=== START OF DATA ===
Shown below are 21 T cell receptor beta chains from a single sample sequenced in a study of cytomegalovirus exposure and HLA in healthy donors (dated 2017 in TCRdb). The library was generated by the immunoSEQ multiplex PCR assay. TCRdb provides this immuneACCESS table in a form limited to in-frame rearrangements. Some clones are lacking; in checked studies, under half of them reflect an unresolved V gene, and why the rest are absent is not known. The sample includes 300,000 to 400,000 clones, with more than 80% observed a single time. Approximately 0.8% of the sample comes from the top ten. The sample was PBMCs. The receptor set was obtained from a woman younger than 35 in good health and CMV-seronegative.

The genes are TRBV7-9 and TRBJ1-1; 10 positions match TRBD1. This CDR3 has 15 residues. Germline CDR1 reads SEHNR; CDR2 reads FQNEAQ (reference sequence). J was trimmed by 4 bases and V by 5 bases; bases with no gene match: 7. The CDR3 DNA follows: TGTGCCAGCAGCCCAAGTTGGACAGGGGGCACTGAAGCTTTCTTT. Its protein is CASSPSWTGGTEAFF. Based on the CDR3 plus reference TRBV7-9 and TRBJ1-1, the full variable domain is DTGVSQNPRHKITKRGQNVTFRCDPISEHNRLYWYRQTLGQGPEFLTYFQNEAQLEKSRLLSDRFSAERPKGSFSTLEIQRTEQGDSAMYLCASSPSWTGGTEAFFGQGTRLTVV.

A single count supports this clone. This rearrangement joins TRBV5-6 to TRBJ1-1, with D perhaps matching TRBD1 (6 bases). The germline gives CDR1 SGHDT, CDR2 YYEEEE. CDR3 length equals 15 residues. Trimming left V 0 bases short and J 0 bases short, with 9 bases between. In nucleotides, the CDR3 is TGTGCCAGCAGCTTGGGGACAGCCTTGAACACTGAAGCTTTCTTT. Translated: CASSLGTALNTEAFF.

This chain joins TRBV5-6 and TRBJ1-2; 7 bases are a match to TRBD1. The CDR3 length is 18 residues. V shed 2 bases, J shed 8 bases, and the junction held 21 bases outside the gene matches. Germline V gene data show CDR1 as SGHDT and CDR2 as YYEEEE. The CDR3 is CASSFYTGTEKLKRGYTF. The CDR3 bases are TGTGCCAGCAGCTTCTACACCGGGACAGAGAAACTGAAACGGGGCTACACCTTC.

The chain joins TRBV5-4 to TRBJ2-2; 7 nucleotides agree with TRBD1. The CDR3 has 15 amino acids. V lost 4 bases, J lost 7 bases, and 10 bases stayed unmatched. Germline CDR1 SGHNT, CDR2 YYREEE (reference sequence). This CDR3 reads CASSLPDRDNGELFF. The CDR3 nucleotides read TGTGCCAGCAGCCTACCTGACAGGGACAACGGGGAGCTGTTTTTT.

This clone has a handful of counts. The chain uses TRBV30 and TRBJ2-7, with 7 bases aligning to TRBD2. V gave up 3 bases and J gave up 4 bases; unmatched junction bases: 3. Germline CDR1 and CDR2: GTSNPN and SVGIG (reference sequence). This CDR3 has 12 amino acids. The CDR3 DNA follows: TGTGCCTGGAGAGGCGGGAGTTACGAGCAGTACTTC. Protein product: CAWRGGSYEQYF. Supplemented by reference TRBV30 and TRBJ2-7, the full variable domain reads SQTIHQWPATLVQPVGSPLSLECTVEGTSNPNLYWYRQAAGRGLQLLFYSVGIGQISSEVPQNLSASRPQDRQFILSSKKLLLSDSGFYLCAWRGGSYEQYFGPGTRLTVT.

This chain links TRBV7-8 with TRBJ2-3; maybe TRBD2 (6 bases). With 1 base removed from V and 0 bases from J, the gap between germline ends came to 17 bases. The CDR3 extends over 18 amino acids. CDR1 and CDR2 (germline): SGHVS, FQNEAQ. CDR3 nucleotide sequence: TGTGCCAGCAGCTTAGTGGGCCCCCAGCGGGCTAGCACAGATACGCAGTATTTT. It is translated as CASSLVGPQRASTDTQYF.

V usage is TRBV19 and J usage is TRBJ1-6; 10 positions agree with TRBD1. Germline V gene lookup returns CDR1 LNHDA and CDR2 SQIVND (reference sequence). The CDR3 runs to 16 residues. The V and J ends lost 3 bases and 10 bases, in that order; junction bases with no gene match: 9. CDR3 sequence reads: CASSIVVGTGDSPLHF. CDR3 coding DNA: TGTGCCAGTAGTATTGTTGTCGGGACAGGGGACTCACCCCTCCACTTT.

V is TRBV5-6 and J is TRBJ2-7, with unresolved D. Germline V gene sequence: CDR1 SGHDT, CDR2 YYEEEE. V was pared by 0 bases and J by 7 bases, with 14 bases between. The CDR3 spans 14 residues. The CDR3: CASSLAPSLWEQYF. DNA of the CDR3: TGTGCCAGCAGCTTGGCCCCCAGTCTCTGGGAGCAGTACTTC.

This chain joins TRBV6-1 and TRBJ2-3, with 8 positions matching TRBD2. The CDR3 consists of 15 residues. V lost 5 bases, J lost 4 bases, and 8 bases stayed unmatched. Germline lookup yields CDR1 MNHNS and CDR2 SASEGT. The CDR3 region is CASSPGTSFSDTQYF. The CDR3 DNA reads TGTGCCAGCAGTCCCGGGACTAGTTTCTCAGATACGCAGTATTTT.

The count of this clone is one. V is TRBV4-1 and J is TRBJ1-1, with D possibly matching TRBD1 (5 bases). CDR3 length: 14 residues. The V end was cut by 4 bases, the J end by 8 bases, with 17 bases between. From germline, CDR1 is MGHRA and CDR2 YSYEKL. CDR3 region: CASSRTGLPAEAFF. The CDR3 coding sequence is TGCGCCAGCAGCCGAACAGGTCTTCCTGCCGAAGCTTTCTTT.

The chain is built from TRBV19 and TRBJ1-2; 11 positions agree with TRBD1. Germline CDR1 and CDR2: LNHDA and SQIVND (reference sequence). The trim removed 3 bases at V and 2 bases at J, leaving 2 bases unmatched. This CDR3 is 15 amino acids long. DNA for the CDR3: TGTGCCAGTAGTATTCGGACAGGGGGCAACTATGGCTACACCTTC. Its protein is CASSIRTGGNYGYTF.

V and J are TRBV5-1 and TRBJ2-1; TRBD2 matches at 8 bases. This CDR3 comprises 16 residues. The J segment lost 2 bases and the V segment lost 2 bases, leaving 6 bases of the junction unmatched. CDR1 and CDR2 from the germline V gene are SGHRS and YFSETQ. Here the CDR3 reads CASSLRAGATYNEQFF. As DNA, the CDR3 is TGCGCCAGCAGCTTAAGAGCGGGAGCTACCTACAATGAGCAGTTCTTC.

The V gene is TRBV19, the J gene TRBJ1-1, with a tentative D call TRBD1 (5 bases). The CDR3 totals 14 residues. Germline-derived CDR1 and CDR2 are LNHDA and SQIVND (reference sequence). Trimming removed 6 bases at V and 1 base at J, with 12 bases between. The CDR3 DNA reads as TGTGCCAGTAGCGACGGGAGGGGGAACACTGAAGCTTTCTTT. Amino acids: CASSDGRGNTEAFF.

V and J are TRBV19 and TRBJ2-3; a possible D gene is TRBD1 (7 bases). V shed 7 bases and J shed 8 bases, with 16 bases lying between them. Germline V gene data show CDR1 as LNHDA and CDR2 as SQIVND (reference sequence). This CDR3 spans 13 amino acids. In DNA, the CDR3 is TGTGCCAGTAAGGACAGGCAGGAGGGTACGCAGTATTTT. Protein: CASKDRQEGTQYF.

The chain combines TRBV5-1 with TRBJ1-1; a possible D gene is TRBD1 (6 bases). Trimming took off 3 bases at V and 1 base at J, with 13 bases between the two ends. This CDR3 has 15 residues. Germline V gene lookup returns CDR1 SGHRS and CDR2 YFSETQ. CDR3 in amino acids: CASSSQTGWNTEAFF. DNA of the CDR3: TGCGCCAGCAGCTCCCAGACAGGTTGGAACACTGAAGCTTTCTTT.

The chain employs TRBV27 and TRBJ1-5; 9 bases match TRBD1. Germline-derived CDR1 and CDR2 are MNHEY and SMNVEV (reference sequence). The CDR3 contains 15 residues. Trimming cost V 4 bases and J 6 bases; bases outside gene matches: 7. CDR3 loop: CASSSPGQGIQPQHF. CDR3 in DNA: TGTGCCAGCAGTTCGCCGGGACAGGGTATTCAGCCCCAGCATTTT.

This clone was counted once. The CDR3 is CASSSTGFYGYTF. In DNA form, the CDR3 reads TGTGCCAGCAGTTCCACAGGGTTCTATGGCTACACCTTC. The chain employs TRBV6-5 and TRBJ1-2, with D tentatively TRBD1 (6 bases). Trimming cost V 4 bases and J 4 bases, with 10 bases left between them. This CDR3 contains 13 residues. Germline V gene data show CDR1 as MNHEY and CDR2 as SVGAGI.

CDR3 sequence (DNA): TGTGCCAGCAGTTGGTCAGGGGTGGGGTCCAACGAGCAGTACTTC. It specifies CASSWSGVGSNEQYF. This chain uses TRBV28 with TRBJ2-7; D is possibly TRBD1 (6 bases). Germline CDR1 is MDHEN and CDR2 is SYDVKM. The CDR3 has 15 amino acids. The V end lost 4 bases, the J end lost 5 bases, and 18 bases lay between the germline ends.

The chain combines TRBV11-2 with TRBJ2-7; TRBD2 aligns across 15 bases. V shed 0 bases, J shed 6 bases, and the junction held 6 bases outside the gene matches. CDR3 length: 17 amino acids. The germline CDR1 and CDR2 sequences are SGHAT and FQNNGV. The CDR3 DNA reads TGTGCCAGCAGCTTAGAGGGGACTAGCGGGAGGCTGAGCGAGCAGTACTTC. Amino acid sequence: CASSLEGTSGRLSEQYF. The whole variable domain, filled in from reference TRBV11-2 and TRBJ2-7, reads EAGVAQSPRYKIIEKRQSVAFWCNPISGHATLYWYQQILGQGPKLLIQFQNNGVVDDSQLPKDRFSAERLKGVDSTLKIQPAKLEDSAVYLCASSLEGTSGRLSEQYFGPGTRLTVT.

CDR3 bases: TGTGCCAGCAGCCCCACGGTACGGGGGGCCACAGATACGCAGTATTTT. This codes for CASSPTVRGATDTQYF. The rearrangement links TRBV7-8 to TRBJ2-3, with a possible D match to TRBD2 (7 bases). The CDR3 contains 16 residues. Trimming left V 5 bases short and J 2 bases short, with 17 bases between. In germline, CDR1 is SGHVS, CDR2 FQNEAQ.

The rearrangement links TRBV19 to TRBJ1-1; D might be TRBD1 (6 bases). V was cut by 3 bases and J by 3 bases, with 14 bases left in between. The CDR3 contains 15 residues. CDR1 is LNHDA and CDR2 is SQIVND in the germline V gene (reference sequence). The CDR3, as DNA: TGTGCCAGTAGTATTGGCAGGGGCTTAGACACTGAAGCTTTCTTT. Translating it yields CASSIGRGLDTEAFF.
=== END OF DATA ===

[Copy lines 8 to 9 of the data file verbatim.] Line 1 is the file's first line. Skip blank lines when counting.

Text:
V usage is TRBV19 and J usage is TRBJ1-6; 10 positions agree with TRBD1. Germline V gene lookup returns CDR1 LNHDA and CDR2 SQIVND (reference sequence). The CDR3 runs to 16 residues. The V and J ends lost 3 bases and 10 bases, in that order; junction bases with no gene match: 9. CDR3 sequence reads: CASSIVVGTGDSPLHF. CDR3 coding DNA: TGTGCCAGTAGTATTGTTGTCGGGACAGGGGACTCACCCCTCCACTTT.

V is TRBV5-6 and J is TRBJ2-7, with unresolved D. Germline V gene sequence: CDR1 SGHDT, CDR2 YYEEEE. V was pared by 0 bases and J by 7 bases, with 14 bases between. The CDR3 spans 14 residues. The CDR3: CASSLAPSLWEQYF. DNA of the CDR3: TGTGCCAGCAGCTTGGCCCCCAGTCTCTGGGAGCAGTACTTC.